Susan Rice was sent on her first trip to Israel as National Security Adviser to both pressure the Jewish state to embrace two-state solution plans and try to make Jerusalem amenable to a nuclear deal with Iran.

Rice met with Israeli Prime Minister Benjamin Netanyahu today in advance of Thursday’s U.S.-Israel Consultative Group consultations.

“They discussed a wide range of regional and bilateral issues, including the United States and Israel’s close security cooperation, which has been unprecedented under President Obama’s leadership. On Iran, Ambassador Rice emphasized the critical importance of pursuing a comprehensive solution that assures the international community that Iran’s nuclear program is exclusively peaceful. She reiterated that the United States will not allow Iran to acquire a nuclear weapon, and that diplomacy is the best way to resolve the international community’s concerns peacefully. Ambassador Rice told Prime Minister Netanyahu that the United States will continue intensive consultations with Israel as P5+1 and the EU negotiations continue,” the White House said in a readout of the meeting.

“On Israeli-Palestinians negotiations, Ambassador Rice noted that, while we have come to a pause in the parties’ talks, the United States remains convinced that lasting peace can only be secured through direct negotiations that lead to two viable, independent states living side-by-side in peace and security.”

Rice also met with President Shimon Peres, where they “discussed the unprecedented cooperation between the United States and Israel.”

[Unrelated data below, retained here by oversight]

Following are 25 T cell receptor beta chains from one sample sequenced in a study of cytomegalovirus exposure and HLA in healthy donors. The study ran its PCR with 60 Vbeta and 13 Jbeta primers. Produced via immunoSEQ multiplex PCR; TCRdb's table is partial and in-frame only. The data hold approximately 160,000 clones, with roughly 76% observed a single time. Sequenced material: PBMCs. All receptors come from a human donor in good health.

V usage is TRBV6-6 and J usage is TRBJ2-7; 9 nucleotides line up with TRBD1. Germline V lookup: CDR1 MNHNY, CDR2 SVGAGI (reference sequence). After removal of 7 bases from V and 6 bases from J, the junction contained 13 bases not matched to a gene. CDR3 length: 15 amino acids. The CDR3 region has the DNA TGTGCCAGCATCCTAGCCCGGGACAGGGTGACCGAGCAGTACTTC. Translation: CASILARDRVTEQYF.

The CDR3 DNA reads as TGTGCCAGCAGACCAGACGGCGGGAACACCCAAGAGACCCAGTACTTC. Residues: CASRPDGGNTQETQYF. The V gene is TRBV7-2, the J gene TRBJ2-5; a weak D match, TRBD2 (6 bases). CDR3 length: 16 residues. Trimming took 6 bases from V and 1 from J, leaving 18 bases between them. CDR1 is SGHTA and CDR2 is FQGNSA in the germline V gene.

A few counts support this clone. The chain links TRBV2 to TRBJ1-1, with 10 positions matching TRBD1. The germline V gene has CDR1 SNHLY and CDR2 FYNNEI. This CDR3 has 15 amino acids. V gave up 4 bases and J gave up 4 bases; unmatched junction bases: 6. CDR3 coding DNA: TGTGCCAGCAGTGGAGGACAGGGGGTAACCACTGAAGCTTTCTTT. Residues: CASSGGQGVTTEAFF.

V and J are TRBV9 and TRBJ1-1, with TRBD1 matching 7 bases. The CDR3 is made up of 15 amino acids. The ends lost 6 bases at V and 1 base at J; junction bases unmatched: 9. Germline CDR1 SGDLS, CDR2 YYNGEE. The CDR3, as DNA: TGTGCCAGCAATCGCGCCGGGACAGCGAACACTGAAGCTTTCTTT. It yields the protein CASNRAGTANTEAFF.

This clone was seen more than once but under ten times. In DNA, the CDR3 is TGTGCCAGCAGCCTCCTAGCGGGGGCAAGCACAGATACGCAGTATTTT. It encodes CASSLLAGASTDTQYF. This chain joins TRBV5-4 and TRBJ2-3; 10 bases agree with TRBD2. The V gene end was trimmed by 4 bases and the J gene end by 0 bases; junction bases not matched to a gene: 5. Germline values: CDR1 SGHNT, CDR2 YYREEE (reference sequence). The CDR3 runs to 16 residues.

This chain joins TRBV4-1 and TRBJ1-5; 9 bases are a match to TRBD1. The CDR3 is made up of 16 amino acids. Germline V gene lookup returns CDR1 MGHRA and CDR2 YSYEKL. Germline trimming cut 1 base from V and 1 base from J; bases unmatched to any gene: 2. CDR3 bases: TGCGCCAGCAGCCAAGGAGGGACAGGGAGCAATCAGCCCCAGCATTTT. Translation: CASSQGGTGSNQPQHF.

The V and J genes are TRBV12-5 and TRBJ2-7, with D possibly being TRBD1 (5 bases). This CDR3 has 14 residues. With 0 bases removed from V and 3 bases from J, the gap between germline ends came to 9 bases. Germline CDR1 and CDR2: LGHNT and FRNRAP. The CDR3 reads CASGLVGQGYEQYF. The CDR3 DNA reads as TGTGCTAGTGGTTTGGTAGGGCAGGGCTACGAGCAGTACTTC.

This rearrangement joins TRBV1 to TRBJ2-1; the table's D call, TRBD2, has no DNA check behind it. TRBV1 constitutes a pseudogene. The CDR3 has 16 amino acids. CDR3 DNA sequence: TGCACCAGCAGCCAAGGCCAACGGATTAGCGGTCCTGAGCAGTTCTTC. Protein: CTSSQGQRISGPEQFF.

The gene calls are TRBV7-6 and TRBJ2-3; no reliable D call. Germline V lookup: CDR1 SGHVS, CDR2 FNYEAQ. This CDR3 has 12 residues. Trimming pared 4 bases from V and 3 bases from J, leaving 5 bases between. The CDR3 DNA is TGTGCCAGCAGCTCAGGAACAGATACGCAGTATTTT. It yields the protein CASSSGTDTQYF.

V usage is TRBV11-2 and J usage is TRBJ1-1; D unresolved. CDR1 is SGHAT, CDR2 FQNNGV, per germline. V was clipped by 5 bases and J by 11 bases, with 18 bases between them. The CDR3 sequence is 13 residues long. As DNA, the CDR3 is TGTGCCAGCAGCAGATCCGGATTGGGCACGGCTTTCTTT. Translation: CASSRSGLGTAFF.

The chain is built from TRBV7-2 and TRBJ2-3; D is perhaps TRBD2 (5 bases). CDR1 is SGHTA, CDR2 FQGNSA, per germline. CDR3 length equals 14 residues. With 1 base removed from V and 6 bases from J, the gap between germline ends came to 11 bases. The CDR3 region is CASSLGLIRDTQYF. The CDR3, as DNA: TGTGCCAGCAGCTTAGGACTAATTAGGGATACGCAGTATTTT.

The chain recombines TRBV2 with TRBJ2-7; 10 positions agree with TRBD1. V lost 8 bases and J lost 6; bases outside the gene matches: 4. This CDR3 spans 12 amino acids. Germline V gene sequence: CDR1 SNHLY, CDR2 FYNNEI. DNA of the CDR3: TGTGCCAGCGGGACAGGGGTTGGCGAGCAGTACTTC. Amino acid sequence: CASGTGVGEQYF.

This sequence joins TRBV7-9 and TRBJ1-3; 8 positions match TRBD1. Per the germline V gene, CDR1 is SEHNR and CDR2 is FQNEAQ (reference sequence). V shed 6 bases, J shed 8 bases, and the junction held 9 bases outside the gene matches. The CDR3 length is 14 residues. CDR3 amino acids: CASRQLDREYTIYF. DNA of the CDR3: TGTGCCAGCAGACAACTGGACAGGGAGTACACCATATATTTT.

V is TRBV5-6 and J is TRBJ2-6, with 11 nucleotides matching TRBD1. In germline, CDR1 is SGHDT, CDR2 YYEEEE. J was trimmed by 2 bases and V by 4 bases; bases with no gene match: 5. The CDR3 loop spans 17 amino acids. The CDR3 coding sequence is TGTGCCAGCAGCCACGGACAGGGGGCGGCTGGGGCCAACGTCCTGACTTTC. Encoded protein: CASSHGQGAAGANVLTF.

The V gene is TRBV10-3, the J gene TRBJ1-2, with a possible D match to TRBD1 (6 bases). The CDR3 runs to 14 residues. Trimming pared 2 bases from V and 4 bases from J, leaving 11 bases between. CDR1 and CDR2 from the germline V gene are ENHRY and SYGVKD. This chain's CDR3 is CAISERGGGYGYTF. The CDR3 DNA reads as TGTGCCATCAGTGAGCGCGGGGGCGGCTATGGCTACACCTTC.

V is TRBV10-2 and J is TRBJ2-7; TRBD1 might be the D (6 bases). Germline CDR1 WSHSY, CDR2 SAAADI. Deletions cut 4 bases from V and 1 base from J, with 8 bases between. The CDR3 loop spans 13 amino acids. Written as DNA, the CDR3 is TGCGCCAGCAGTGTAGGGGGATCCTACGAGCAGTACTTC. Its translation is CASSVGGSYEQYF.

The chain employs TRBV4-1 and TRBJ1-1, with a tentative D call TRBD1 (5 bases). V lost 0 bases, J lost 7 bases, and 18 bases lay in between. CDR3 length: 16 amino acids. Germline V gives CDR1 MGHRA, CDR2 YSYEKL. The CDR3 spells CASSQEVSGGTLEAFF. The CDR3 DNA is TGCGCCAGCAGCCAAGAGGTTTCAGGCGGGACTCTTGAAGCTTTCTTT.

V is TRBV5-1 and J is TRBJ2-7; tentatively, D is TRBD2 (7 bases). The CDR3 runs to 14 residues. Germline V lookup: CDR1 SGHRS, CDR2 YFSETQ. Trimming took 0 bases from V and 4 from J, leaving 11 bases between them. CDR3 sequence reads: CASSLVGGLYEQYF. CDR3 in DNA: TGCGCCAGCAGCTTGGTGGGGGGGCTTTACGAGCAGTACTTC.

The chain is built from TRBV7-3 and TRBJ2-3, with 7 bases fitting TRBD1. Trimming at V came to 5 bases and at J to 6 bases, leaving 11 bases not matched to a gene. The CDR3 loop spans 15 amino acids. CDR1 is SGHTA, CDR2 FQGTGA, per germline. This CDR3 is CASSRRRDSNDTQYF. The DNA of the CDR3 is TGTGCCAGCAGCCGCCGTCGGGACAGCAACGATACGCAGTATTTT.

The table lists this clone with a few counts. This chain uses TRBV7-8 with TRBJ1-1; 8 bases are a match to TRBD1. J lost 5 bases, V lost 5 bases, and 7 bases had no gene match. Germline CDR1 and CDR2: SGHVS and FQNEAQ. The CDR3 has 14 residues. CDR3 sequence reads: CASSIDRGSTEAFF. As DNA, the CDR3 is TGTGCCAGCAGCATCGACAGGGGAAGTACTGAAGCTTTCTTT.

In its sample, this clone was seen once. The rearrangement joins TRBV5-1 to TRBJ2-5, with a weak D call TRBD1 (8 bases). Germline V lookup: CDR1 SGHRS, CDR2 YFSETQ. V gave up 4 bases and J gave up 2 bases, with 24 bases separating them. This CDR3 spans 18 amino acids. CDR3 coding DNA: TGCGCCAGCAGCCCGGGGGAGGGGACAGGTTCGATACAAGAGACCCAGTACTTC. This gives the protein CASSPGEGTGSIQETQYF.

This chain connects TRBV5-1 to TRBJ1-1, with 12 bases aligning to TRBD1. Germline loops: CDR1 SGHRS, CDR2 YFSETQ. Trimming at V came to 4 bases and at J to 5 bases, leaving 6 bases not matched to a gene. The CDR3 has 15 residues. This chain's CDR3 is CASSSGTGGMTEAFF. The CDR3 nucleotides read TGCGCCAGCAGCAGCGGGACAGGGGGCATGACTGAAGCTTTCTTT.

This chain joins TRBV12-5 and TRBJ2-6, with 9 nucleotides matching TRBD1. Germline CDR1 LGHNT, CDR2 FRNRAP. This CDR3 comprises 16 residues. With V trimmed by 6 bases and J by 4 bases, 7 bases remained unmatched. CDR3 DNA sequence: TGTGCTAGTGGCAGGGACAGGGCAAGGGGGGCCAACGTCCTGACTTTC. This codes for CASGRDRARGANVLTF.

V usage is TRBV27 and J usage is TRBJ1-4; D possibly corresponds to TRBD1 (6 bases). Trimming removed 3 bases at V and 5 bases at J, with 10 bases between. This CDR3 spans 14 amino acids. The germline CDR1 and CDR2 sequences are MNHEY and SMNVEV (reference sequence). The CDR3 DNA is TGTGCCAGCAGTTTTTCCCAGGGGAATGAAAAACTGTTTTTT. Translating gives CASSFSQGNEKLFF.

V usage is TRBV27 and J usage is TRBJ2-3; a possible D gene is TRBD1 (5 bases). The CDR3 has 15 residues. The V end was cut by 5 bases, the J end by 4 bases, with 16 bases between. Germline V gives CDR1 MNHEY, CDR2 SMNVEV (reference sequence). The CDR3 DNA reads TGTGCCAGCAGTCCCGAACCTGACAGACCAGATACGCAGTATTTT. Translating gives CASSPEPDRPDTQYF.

“On Israeli-Palestinian negotiations, Ambassador Rice reaffirmed that the only path to a lasting peace is for a secure Jewish state to exist side-by-side with a viable, independent Palestinian state, and she thanked President Peres for his unwavering dedication to peace,” the White House said.

Israel’s cabinet unanimously agreed to cut off the Obama-pushed talks after Fatah brought Hamas into the fold.

The U.S. delegation to the meetings includes senior representatives from the departments of State, Defense, Treasury, and the intelligence community.

“What this meeting will not produce is any new development on the Iran front,” White House press secretary Jay Carney told reporters Tuesday. “It would be an opportunity for representatives from the United States and Israel at high levels to discuss that issue, among many others. Obviously we are involved very deeply in a P5-plus-1 process in pursuit of a comprehensive agreement to deal with the challenge posed by Iran’s development of nuclear weapons, but that process is not complete, and this will be more of a discussion and update on that situation.”